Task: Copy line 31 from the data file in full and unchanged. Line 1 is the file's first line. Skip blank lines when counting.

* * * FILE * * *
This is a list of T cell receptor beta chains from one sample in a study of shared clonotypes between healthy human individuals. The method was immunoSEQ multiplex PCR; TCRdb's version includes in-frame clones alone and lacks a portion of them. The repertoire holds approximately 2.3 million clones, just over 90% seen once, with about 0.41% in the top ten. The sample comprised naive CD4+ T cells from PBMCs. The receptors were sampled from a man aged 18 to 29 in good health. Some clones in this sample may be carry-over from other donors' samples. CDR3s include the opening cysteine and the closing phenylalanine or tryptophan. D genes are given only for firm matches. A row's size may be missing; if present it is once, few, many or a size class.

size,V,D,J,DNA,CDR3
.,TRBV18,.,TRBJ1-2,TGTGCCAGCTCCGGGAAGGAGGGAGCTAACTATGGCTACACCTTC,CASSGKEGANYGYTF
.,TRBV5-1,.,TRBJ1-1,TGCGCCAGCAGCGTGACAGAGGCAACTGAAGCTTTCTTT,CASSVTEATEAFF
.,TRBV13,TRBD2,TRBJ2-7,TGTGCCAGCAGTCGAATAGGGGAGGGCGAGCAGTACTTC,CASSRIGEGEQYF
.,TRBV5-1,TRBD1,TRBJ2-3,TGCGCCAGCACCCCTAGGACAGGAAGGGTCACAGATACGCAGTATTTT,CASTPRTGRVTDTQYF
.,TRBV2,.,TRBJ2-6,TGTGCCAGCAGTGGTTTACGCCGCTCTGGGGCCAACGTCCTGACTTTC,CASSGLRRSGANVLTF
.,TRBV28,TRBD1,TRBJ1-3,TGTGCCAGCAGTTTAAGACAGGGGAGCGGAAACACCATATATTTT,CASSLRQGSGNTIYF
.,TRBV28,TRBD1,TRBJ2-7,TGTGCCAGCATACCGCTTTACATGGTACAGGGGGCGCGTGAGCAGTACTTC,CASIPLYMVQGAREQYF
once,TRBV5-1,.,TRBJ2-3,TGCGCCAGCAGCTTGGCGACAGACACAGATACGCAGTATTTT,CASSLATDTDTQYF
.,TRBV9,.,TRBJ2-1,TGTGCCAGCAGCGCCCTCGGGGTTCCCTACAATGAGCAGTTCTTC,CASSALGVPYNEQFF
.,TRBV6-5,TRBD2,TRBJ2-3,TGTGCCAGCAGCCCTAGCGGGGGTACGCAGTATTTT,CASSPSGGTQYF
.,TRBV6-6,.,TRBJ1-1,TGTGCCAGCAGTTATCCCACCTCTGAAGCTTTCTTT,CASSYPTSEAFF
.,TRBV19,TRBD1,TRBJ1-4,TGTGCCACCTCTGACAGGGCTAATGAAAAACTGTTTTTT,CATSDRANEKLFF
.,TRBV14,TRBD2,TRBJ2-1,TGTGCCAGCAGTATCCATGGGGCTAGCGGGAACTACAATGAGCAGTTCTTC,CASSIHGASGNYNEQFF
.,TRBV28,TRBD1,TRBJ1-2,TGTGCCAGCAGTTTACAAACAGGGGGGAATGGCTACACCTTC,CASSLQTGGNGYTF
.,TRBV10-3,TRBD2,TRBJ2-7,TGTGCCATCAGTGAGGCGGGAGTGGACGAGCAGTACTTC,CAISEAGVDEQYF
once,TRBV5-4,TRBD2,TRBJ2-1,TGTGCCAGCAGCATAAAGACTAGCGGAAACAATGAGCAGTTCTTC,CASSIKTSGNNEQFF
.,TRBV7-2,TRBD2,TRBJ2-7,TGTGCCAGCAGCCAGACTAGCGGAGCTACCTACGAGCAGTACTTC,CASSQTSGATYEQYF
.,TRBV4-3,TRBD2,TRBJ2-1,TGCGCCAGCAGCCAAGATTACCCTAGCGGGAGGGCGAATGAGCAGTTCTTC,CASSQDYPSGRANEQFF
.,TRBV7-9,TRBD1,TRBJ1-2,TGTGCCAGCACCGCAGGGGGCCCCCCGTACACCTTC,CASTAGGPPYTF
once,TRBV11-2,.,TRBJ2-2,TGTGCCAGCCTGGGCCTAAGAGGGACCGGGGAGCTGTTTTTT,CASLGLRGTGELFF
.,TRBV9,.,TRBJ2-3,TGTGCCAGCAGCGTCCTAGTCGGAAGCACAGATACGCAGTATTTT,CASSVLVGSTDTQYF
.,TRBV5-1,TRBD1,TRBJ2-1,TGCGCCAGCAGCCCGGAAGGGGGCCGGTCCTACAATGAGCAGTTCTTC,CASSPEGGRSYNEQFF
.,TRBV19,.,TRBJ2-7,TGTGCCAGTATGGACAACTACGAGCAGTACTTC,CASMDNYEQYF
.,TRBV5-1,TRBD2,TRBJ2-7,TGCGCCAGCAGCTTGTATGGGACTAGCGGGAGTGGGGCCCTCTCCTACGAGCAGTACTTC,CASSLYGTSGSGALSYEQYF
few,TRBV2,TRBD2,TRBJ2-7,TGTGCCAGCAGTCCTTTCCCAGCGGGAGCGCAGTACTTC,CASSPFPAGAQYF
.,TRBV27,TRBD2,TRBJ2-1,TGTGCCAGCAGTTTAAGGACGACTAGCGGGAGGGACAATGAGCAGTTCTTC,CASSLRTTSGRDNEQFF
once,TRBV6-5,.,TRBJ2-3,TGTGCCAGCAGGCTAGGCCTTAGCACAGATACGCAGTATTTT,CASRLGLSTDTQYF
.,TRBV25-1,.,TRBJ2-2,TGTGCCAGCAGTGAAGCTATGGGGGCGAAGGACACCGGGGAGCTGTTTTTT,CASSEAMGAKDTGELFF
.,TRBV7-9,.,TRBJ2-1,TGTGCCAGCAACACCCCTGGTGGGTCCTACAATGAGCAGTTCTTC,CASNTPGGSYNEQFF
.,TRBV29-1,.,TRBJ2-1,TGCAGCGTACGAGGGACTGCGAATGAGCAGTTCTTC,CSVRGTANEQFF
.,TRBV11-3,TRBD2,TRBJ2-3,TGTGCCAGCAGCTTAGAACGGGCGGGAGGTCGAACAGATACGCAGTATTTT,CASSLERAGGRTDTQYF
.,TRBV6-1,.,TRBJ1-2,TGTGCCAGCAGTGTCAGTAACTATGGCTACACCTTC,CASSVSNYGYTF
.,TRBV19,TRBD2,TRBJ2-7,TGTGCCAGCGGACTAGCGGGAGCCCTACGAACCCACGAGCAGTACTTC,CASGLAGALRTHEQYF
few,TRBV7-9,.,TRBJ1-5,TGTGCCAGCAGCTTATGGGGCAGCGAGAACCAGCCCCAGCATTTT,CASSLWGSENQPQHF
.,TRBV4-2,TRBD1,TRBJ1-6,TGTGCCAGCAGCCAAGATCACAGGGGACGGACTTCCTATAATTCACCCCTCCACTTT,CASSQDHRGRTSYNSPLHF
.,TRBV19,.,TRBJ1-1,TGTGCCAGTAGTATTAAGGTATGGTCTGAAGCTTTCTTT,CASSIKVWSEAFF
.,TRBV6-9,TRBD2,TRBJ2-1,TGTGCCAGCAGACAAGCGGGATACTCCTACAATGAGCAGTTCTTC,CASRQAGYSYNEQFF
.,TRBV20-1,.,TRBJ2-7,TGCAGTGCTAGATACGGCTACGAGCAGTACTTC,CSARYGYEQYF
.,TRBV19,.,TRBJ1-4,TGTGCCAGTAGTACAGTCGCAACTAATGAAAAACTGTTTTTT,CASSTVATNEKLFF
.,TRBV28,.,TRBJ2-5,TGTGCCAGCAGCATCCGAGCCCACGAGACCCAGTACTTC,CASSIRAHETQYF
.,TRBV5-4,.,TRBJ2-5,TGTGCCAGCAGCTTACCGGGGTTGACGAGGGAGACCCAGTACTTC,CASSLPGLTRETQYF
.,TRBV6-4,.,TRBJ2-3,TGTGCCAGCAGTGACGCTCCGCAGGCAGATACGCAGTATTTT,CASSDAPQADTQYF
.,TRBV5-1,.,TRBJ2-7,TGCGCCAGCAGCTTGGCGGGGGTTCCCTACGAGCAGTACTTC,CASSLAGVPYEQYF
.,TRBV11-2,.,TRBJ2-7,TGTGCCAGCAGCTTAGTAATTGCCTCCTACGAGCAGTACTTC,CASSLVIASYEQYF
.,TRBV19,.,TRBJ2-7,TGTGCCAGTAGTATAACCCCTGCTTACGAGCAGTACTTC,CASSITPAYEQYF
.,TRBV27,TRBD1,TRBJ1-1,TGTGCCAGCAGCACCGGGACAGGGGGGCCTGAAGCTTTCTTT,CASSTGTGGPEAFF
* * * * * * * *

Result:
.,TRBV7-9,.,TRBJ2-1,TGTGCCAGCAACACCCCTGGTGGGTCCTACAATGAGCAGTTCTTC,CASNTPGGSYNEQFF